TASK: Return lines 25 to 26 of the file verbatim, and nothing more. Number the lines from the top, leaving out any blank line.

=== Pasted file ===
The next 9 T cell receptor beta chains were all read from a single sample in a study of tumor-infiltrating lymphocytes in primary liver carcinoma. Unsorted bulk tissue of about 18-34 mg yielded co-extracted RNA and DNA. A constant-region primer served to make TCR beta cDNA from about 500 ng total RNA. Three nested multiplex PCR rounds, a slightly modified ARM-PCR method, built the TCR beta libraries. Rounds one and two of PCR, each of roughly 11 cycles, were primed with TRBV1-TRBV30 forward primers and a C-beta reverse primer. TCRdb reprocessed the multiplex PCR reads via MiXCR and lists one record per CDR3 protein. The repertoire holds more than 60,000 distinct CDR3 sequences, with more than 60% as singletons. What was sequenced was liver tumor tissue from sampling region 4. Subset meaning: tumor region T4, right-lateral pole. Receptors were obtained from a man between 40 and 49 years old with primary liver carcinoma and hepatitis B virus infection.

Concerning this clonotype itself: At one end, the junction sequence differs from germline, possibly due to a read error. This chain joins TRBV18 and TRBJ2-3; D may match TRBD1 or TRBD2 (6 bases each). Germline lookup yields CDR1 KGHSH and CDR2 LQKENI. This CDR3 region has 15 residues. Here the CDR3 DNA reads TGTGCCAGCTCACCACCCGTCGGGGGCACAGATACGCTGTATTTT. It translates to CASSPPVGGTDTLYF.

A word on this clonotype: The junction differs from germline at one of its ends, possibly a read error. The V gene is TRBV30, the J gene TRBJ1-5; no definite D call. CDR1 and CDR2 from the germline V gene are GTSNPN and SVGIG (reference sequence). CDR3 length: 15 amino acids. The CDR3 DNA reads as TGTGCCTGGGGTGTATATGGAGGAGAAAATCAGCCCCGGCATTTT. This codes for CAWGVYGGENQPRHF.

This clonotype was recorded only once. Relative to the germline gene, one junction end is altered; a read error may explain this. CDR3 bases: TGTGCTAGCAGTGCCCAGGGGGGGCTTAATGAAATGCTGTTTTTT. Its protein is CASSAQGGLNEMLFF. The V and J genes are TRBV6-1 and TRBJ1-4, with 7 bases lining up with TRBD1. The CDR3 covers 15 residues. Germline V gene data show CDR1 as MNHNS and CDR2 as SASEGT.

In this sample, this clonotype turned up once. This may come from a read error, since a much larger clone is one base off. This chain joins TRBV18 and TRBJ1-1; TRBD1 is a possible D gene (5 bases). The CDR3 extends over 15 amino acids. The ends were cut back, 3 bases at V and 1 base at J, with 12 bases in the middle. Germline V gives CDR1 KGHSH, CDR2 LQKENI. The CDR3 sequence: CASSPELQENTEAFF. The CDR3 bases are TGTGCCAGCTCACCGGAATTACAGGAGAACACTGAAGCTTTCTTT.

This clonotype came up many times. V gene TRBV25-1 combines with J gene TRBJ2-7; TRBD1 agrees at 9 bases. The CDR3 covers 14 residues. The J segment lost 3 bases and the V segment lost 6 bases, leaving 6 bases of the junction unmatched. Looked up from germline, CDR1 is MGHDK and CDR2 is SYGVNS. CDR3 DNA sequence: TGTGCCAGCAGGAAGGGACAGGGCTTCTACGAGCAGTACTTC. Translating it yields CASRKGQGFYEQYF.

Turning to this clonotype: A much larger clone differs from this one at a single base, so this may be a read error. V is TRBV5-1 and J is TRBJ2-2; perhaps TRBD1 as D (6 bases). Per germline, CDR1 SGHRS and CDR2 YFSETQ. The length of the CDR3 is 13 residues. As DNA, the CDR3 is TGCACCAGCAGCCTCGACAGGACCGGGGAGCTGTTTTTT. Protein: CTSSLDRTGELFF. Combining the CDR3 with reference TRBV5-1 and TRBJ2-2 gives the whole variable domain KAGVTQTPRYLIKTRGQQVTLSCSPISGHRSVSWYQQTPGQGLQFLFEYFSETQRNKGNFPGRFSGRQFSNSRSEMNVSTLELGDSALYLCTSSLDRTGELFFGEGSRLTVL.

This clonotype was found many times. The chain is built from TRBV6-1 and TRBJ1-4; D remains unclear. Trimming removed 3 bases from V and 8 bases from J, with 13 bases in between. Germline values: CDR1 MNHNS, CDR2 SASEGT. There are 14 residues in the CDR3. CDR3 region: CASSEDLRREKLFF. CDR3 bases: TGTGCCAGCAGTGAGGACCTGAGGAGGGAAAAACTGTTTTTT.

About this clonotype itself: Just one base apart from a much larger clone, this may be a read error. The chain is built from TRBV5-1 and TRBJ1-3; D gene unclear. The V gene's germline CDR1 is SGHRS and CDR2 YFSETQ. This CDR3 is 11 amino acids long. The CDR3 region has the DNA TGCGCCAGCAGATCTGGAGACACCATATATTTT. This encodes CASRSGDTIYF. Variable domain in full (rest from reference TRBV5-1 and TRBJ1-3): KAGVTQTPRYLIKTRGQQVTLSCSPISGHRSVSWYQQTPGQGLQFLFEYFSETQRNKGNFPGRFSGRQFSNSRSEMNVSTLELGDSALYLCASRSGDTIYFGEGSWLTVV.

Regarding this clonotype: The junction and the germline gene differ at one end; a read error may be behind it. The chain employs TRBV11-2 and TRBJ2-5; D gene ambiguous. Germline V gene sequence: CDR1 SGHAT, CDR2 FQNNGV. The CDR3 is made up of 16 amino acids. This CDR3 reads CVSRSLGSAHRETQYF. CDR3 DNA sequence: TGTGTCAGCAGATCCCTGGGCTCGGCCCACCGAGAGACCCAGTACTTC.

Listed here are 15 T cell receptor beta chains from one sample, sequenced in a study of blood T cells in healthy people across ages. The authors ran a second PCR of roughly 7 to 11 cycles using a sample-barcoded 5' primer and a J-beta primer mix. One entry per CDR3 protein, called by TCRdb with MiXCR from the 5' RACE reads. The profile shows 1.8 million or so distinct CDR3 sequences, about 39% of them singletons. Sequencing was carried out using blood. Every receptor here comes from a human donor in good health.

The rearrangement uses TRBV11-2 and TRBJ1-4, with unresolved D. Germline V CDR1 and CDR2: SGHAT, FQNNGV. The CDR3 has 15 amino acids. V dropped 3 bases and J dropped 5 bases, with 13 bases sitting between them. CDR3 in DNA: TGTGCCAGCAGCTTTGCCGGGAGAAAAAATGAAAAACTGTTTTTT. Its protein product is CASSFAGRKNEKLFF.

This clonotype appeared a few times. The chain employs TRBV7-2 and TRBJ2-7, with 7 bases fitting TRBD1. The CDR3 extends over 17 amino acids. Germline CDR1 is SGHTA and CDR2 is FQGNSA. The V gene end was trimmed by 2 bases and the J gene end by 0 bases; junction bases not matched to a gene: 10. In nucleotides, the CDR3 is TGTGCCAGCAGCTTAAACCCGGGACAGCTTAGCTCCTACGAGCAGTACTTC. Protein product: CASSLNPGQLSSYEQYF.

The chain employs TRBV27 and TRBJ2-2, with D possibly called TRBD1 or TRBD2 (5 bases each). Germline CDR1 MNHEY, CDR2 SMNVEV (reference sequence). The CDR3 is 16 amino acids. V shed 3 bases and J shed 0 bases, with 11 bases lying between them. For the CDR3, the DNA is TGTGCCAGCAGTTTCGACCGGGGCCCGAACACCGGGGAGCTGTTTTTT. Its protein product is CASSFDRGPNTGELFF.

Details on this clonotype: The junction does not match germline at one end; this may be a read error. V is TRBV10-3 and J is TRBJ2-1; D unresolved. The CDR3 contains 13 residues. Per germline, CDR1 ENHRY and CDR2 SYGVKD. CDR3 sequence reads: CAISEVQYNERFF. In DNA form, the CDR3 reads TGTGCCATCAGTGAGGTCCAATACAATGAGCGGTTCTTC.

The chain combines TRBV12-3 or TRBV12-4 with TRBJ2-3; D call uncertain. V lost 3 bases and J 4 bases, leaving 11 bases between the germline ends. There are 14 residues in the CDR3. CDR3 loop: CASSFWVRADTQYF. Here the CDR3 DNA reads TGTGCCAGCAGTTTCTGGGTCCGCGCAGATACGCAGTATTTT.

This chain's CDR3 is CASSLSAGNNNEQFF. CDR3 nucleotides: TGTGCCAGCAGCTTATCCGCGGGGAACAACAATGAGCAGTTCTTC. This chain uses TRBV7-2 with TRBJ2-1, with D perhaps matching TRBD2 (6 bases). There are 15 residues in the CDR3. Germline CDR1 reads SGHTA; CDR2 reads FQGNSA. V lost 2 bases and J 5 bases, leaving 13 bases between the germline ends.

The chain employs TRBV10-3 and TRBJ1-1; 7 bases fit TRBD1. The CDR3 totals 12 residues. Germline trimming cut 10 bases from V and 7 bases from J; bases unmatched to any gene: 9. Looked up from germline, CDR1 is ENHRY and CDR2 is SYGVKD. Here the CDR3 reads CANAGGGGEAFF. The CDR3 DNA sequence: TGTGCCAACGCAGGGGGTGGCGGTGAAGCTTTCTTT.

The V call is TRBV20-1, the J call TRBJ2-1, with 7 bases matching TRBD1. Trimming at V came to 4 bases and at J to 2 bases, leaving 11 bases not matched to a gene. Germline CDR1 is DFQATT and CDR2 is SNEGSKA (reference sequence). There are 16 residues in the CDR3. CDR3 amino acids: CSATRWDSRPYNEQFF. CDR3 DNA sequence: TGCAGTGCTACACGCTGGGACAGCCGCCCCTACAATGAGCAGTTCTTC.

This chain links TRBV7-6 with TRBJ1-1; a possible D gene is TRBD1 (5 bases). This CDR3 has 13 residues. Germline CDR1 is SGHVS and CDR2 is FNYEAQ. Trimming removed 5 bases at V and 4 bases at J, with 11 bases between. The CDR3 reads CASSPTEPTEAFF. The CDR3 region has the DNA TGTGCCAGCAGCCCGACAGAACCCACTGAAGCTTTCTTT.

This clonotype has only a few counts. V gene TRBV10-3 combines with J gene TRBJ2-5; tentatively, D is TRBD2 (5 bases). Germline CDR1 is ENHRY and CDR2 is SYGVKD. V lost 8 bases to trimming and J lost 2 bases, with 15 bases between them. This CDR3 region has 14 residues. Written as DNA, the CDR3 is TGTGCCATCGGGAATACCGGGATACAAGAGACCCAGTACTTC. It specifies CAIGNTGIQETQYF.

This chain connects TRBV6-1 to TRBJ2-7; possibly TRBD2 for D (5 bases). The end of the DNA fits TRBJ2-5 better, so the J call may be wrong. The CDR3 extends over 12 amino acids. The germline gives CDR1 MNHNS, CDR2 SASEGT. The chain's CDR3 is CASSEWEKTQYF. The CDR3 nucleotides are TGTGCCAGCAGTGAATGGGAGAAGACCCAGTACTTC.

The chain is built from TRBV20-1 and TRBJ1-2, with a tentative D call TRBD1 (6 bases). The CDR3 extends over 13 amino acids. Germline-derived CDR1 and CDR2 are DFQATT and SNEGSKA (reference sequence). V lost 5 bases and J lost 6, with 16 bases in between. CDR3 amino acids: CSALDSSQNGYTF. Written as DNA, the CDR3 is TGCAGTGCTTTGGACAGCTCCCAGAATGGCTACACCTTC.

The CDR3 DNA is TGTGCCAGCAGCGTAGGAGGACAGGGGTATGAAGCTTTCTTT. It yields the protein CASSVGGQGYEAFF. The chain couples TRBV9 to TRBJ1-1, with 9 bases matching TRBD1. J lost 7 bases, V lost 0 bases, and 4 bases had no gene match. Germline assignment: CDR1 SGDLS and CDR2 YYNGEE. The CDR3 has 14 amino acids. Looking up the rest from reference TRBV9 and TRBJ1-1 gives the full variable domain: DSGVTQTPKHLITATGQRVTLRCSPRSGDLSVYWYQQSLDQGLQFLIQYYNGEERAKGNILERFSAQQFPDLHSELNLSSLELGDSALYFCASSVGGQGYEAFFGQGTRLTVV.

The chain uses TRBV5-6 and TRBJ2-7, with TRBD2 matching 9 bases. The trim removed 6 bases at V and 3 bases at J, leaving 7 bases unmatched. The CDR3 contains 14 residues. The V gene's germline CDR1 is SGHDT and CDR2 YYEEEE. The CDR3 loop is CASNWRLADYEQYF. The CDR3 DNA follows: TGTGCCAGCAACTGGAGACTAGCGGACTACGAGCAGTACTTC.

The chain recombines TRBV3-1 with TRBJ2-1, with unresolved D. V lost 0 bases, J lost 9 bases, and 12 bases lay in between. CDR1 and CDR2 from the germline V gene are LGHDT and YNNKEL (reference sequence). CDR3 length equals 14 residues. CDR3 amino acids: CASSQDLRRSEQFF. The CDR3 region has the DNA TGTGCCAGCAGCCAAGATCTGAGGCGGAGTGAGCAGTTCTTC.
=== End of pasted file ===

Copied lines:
The chain uses TRBV5-6 and TRBJ2-7, with TRBD2 matching 9 bases. The trim removed 6 bases at V and 3 bases at J, leaving 7 bases unmatched. The CDR3 contains 14 residues. The V gene's germline CDR1 is SGHDT and CDR2 YYEEEE. The CDR3 loop is CASNWRLADYEQYF. The CDR3 DNA follows: TGTGCCAGCAACTGGAGACTAGCGGACTACGAGCAGTACTTC.

The chain recombines TRBV3-1 with TRBJ2-1, with unresolved D. V lost 0 bases, J lost 9 bases, and 12 bases lay in between. CDR1 and CDR2 from the germline V gene are LGHDT and YNNKEL (reference sequence). CDR3 length equals 14 residues. CDR3 amino acids: CASSQDLRRSEQFF. The CDR3 region has the DNA TGTGCCAGCAGCCAAGATCTGAGGCGGAGTGAGCAGTTCTTC.